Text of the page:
Russia Monitor is a review of the most important events related to Russian internal and external security, as well as its foreign policies.
Date: 22 September 2022 Autor: Grzegorz Kuczyński
Stick Or Carrot: Russia Approves Stricter Wartime Punishments
Russia has for months struggled with military personnel deficits. When Moscow ran out of its regular personnel, it had to resort to volunteers and mercenaries. This was too little so Vladimir Putin announced an immediate partial mobilization of its reservists. They are enticed with decent salaries but they face toughened punishments for desertion or insubordination.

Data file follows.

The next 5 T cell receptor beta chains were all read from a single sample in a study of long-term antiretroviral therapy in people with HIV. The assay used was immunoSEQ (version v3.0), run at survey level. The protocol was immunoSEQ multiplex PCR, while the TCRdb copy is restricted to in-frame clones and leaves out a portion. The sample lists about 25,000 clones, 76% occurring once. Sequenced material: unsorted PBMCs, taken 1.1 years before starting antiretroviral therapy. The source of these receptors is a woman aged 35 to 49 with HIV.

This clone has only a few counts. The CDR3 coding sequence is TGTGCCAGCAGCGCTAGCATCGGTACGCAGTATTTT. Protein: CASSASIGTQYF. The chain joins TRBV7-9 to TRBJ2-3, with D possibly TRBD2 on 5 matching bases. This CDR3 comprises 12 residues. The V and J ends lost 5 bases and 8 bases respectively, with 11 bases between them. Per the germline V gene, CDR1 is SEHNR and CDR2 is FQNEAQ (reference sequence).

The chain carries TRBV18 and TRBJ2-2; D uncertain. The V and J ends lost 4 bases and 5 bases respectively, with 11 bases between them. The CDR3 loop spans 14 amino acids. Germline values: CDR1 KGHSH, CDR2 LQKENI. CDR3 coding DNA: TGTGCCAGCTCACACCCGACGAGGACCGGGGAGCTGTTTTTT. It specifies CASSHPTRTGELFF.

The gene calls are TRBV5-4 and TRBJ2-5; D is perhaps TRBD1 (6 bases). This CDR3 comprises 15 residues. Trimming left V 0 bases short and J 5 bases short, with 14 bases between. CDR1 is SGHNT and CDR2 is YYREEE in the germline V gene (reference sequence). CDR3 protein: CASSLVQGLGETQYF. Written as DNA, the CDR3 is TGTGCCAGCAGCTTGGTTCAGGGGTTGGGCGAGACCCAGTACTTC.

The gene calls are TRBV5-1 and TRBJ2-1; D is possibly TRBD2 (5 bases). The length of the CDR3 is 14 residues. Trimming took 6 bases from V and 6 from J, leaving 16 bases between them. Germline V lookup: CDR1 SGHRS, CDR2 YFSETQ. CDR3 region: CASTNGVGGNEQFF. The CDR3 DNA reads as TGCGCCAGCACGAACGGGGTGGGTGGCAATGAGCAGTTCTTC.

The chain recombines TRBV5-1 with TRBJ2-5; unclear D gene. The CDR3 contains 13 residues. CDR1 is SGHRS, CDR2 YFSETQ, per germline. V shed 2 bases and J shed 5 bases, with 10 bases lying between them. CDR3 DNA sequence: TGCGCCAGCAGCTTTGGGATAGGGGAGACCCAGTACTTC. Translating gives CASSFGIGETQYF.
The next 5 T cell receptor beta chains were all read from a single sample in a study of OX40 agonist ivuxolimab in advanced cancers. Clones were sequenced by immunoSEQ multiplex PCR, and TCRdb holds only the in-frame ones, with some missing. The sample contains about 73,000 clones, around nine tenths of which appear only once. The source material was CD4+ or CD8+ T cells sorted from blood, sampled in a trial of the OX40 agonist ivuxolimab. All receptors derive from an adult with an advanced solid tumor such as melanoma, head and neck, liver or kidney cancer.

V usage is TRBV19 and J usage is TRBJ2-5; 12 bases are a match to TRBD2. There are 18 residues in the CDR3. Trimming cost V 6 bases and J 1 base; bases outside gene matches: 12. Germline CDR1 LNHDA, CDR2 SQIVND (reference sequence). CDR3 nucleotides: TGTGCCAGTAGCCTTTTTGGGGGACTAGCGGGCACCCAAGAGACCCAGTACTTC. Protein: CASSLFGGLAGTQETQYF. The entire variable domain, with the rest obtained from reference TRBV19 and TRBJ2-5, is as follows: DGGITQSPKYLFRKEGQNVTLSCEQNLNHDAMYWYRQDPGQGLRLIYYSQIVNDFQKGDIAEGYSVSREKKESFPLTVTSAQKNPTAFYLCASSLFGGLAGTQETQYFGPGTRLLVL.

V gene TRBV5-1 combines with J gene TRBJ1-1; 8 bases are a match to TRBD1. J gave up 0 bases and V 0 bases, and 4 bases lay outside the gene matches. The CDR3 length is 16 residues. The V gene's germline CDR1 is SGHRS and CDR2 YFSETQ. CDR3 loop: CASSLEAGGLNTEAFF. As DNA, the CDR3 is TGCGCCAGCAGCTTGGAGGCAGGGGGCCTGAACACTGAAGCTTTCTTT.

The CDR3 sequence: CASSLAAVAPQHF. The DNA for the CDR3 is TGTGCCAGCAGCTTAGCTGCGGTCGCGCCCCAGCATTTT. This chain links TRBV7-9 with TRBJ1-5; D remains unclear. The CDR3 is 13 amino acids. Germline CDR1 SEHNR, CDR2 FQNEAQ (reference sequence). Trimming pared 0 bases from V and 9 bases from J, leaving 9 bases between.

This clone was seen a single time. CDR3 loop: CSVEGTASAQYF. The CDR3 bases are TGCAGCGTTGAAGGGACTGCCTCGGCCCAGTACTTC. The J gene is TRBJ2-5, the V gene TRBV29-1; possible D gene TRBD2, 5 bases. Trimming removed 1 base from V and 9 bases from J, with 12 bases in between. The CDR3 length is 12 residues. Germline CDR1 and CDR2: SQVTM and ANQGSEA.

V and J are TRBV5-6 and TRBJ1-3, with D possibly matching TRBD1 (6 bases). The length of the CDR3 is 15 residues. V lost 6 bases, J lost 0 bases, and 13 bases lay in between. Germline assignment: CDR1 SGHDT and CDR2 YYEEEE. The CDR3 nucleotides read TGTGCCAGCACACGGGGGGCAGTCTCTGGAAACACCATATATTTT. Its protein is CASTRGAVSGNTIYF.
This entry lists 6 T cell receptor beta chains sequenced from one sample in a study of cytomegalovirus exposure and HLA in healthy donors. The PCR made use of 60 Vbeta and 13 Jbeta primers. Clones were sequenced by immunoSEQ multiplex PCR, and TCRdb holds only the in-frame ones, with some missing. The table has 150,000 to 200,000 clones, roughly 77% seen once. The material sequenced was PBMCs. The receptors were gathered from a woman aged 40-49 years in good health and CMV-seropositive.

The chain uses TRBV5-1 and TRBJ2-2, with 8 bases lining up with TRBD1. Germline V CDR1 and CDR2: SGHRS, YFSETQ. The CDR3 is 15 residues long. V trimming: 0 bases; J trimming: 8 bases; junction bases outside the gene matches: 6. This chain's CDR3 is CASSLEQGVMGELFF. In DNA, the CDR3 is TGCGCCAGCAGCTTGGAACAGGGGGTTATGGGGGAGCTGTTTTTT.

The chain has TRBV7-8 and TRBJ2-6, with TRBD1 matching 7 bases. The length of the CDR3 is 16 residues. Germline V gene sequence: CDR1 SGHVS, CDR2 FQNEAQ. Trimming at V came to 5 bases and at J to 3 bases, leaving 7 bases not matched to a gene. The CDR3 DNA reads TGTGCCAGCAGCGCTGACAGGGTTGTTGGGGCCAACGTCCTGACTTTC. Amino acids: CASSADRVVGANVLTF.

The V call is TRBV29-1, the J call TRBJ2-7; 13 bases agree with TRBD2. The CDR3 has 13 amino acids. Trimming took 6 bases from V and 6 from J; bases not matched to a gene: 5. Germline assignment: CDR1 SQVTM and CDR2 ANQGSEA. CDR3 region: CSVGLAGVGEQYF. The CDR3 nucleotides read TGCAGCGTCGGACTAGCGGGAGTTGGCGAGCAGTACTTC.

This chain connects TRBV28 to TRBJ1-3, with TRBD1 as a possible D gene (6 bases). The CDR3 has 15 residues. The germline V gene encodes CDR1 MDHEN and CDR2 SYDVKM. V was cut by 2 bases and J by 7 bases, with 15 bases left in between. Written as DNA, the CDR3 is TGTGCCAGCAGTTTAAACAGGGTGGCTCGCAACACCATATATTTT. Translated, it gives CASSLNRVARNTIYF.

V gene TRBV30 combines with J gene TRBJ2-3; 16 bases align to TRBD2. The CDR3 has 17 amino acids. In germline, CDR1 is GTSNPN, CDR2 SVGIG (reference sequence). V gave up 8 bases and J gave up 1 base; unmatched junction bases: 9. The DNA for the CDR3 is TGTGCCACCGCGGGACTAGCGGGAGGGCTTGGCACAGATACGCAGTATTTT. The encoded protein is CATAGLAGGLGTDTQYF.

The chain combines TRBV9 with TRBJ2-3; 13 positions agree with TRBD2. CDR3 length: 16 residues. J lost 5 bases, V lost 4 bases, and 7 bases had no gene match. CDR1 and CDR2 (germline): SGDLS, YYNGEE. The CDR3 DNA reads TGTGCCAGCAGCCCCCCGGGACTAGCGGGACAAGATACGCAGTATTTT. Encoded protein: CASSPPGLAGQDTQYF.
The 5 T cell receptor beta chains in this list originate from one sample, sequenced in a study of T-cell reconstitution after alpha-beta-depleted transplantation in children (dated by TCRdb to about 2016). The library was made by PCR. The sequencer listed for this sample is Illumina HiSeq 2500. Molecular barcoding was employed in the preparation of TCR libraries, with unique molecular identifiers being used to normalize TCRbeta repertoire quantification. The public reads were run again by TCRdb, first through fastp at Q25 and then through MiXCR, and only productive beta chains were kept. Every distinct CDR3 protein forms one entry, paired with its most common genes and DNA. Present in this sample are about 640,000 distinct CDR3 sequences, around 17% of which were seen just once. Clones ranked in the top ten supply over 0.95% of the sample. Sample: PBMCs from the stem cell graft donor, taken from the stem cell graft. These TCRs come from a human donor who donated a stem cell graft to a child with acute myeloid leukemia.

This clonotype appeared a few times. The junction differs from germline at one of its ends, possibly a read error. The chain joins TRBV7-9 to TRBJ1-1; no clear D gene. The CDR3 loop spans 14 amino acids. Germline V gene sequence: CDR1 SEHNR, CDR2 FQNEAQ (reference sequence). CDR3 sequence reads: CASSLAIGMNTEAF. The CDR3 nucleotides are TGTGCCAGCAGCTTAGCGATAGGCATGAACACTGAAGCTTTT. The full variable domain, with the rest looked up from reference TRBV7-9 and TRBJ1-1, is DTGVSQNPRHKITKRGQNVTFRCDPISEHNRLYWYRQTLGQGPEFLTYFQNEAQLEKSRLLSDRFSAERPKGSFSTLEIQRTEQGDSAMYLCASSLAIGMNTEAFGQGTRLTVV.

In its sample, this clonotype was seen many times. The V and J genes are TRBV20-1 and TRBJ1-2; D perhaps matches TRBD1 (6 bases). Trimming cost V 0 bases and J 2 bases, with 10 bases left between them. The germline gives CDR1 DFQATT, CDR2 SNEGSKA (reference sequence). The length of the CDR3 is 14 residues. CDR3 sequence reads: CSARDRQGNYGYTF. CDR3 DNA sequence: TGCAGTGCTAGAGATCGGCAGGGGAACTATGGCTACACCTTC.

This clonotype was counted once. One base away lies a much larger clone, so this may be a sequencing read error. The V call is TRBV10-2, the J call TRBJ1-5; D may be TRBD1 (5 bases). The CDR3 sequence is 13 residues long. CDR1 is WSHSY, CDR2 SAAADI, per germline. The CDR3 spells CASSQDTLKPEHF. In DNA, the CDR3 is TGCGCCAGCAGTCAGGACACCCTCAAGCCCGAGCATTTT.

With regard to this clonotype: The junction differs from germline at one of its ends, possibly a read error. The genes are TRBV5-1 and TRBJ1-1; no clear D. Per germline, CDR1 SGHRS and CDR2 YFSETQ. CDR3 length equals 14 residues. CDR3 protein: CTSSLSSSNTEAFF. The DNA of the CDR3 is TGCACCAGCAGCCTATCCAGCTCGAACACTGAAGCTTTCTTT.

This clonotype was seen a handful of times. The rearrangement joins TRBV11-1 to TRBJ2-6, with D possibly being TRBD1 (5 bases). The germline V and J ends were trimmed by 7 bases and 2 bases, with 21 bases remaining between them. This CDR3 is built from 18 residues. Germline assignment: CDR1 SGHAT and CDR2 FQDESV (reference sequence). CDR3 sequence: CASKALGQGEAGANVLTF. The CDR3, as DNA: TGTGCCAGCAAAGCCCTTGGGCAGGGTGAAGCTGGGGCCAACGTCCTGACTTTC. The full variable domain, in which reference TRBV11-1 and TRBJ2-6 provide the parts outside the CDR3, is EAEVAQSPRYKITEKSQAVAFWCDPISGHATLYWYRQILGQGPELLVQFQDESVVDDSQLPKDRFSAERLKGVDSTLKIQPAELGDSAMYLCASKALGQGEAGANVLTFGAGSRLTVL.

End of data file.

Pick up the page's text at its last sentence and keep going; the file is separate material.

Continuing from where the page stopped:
Russian President Vladimir Putin on September 21 signed a decree on partially mobilizing Russia’s reserves. Under the document, “citizens of the Russian Federation called up for military service by mobilization have the status of military personnel serving in the Armed Forces of the Russian Federation under a contract” (Point 2). In addition, “the level of remuneration for citizens of the Russian Federation called up for military service by mobilization corresponds with the level of pay for military personnel” (Point 3). New reservists mobilized from September 21 on will enjoy a far better status that regular conscripts, a move not to discourage men sent to the front line upon short military training. If the salary was decent enough, there would already be many enough people to serve in the army. But the Kremlin believes these incentives could not be enough. This is why Russian lawmakers approved a bill that toughens punishments for crimes if they are committed during military mobilization or combat situations. A day before Putin announced a partial mobilization, the State Duma, the lower house of the Russian parliament, approved a bill toughening punishments for desertion or failure to show up. According to the bill, mobilization, martial law, wartime, and armed conflict will be considered as aggravating circumstances, and entail more severe punishments. According to new Article 352 of the Criminal Code, those who surrender can now face between three and ten years in prison provided that there is no sign of treason. Any person committing this crime for the first time “may be exempted from criminal liability if he has taken steps to free himself, has returned to his unit or duty station, and has not committed other crimes during his captivity.” Under the amendments endorsed by the State Duma, the lower house of Russia’s parliament, there will be a 10-year prison sentence for desertion, failure to report for military service, and surrender. Reservists or contract soldiers who fail to show up can face up to 10 years in prison. Under Article 338 of the Russian Criminal Code, desertion is punishable by up to 15 years in prison. Non-execution of the state defense order “if issued during mobilization, during wartime, or under martial law and refusal to participate in military or combat operations” is punishable between two and three years in prison (Section 2.1 of Article 332 of the Criminal Code). Russian reservists called up for military training will be criminally liable on an equal basis with contract soldiers and conscripts for failure to appear. So far, contract soldiers have served under a six-month contract; they could until now refuse to take part in a military operation before returning to their home base and handing in their resignation. They indeed were exposed to pressure while many resignations were turned down yet no one faced criminal punishments. The decree has changed this.
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